Hegang, China (AFP) Nov 25, 2009
Zhang Fucheng has lost count of how many hellish scenes he has plunged into in 35 years as a China mine rescue worker, but he is certain of one thing -- this weekend's deadly blast was the worst.
"This is the most serious I have encountered," the 56-year-old Zhang said, lighting a cigarette as he took a rare break in an office of the Xinxing coal mine in the city of Hegang in northeastern China's Heilongjiang province.
That means a lot coming from Zhang, one of the unsung rescue heroes who perform the dirty, dangerous -- and depressingly steady -- work of rescuing Chinese miners from cave-ins, mine shaft floods, and gas explosions.
Zhang has directed the rescue effort in Hegang, where a gas blast tore through the Xinxing mine on Saturday, killing 107 workers and leaving one missing.
He said he had slept for just one of the previous 50 hours as the frantic search effort was launched, but that's not unusual for Zhang, who heads the Hegang branch of the national mine rescue department.
Zhang was on the scene of the explosion soon after it happened, and went down the shaft with other rescuers to pull out survivors -- and corpses.
"It's hard to describe (what I saw). Where the explosion was really powerful, mining carts were deformed, twisted, the beams were also deformed," he said.
"Some people lost their arms, others their legs."
China's coal mines are among the world's most deadly, and the Hegang disaster has reignited concern over safety and working conditions in the mining sector.
Media reports have quoted the deputy head of the state work safety agency as saying overcrowded shafts were among the factors in the disaster.
Zhang, however, said the explosion was "very sudden" and hard to avoid.
He acknowledged the risks he ran for his job, which pays him just over 2,000 yuan (300 dollars) a month -- a co-worker was killed in a blast on a rescue mission in the late 1980s.
"When I first started rescue work, it was really scary. It was like being a surgeon when you first see blood," he recalled.
"I used to have nightmares. I'd wake up with a start. But now, they've stopped."
Tall and stocky, Zhang began work as a junior rescuer at the age of 21, when China was still desperately poor and work safety standards even worse than today.
He said mining accidents were commonplace then, but that the situation has improved in the past four years.
Authorities in recent years launched a nationwide campaign to close unsafe and illegal mines and say thousands have been shut.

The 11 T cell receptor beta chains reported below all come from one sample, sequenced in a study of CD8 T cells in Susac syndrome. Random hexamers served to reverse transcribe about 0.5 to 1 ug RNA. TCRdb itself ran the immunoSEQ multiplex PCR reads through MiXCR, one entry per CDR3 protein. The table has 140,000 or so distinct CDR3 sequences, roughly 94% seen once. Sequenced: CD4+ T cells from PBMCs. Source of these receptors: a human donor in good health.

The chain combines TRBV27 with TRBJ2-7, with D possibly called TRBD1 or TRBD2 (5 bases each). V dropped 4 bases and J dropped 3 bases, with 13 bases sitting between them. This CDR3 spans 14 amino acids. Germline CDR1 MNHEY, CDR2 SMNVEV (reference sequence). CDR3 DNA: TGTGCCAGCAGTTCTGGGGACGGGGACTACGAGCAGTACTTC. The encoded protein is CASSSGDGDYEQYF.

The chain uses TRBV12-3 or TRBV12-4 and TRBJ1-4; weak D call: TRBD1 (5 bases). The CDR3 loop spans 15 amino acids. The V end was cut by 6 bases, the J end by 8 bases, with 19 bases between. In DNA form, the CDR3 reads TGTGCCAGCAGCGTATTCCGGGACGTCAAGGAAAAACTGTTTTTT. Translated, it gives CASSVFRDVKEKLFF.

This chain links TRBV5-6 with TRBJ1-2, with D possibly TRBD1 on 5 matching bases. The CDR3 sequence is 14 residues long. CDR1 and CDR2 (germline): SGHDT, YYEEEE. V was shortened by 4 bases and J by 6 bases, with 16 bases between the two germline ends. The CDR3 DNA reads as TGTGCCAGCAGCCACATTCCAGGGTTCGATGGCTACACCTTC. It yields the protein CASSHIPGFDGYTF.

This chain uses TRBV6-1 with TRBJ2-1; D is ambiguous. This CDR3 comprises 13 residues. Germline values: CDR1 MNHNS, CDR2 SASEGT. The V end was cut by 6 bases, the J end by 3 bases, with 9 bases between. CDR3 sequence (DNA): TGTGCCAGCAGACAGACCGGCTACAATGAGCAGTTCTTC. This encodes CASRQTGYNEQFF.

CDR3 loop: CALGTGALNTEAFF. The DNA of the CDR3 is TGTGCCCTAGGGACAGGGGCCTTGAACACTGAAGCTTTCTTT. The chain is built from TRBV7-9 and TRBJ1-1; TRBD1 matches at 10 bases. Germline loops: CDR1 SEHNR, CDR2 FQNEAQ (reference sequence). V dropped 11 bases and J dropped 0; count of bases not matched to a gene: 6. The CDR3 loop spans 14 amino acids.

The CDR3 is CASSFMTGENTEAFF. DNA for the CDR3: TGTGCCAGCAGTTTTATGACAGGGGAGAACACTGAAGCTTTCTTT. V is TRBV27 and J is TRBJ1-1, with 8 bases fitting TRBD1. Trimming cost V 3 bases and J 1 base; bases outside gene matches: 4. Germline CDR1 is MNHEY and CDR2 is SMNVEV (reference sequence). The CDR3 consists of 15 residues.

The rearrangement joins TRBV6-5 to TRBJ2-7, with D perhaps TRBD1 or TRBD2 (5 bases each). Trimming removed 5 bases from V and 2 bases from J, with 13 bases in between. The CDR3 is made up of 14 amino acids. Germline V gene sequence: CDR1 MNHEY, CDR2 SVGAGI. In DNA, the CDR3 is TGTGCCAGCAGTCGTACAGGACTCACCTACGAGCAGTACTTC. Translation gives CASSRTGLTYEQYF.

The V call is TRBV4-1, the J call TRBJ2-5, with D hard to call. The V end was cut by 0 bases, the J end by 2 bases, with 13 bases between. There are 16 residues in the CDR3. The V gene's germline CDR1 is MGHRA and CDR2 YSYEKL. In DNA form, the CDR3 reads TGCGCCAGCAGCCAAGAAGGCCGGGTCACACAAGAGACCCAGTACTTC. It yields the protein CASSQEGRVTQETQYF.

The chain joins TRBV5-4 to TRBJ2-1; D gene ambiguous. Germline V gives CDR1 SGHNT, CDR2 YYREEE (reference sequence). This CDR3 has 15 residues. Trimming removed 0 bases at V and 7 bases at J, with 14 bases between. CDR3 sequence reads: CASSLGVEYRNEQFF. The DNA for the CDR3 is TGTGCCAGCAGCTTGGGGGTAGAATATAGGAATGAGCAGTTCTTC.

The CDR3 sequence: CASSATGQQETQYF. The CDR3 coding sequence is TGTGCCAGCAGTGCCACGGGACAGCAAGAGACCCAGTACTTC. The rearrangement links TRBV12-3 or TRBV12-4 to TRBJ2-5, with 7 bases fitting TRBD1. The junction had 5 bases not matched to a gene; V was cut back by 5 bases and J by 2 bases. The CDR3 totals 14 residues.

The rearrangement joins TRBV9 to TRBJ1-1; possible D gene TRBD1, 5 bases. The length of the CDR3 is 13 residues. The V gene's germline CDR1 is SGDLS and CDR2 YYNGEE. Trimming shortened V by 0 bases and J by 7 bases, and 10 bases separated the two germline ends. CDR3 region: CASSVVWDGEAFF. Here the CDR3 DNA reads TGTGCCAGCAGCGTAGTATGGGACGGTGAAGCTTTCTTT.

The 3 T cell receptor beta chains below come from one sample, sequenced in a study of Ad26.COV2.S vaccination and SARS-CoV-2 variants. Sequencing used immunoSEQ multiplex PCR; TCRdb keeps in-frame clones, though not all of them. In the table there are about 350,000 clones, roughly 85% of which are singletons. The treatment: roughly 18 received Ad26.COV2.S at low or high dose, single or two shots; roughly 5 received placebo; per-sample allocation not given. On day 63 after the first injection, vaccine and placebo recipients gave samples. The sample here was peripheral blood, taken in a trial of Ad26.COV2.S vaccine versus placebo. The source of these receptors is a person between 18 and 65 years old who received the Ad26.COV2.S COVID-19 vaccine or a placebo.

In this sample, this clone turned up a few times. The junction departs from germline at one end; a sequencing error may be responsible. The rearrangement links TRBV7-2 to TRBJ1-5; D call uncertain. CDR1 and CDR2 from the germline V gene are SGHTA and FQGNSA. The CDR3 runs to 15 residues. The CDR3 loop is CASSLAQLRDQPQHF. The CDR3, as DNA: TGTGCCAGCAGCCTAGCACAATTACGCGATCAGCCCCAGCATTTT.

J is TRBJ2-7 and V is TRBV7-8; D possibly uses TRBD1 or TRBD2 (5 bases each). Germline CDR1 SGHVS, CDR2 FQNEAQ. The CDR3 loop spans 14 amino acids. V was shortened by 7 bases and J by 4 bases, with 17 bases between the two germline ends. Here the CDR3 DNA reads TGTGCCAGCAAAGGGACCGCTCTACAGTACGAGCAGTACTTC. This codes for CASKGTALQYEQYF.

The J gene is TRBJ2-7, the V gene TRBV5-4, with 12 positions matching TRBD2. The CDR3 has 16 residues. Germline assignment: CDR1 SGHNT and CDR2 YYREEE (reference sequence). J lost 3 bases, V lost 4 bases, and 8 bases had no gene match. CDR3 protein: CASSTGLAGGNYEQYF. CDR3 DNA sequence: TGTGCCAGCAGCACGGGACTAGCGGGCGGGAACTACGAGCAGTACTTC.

"Safety has gradually improved. There used to be a lot of accidents in Hegang," he said.
"If you look at the news, there are a lot of accidents (in China) but the overall rate of accidents has actually gone down," Zhang said.
Official figures say more than 3,200 workers died in coal mines in 2008, down from previous years. But independent labour groups say many more deaths are covered up.
Lighting another cigarette, Zhang, who refreshes his rescue skills at an annual training session in Beijing, described a few tight moments in his career.
Once as a rookie on the job, the tube supplying him with oxygen stopped working as he was underground. He fainted, but fellow rescuers managed to get him out.
The Hegang disaster posed its share of dangers to rescuers as well but the work had to go on, he said.
For example, following initial reports of gas leak in the mine, a team of 10 of his rescue workers was dispatched to the scene. They were about to open a door leading down a mine shaft when the blast ripped through the tunnels.
"The force of the blast tore off their helmets and their clothes," Zhang said.
"But they were not scared. They cleaned themselves up and then went down the mine through another entrance."
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Beijing (AFP) Nov 24, 2009
More deadly accidents like the one that killed at least 104 Chinese coal miners at the weekend are inevitable as China remains reliant on coal to feed its energy-hungry economy, experts said. As China talks up its commitment to clean energy on the eve of key climate change talks in Copenhagen, analysts warned that heavily polluting coal would remain the main source of energy here for at ... read more
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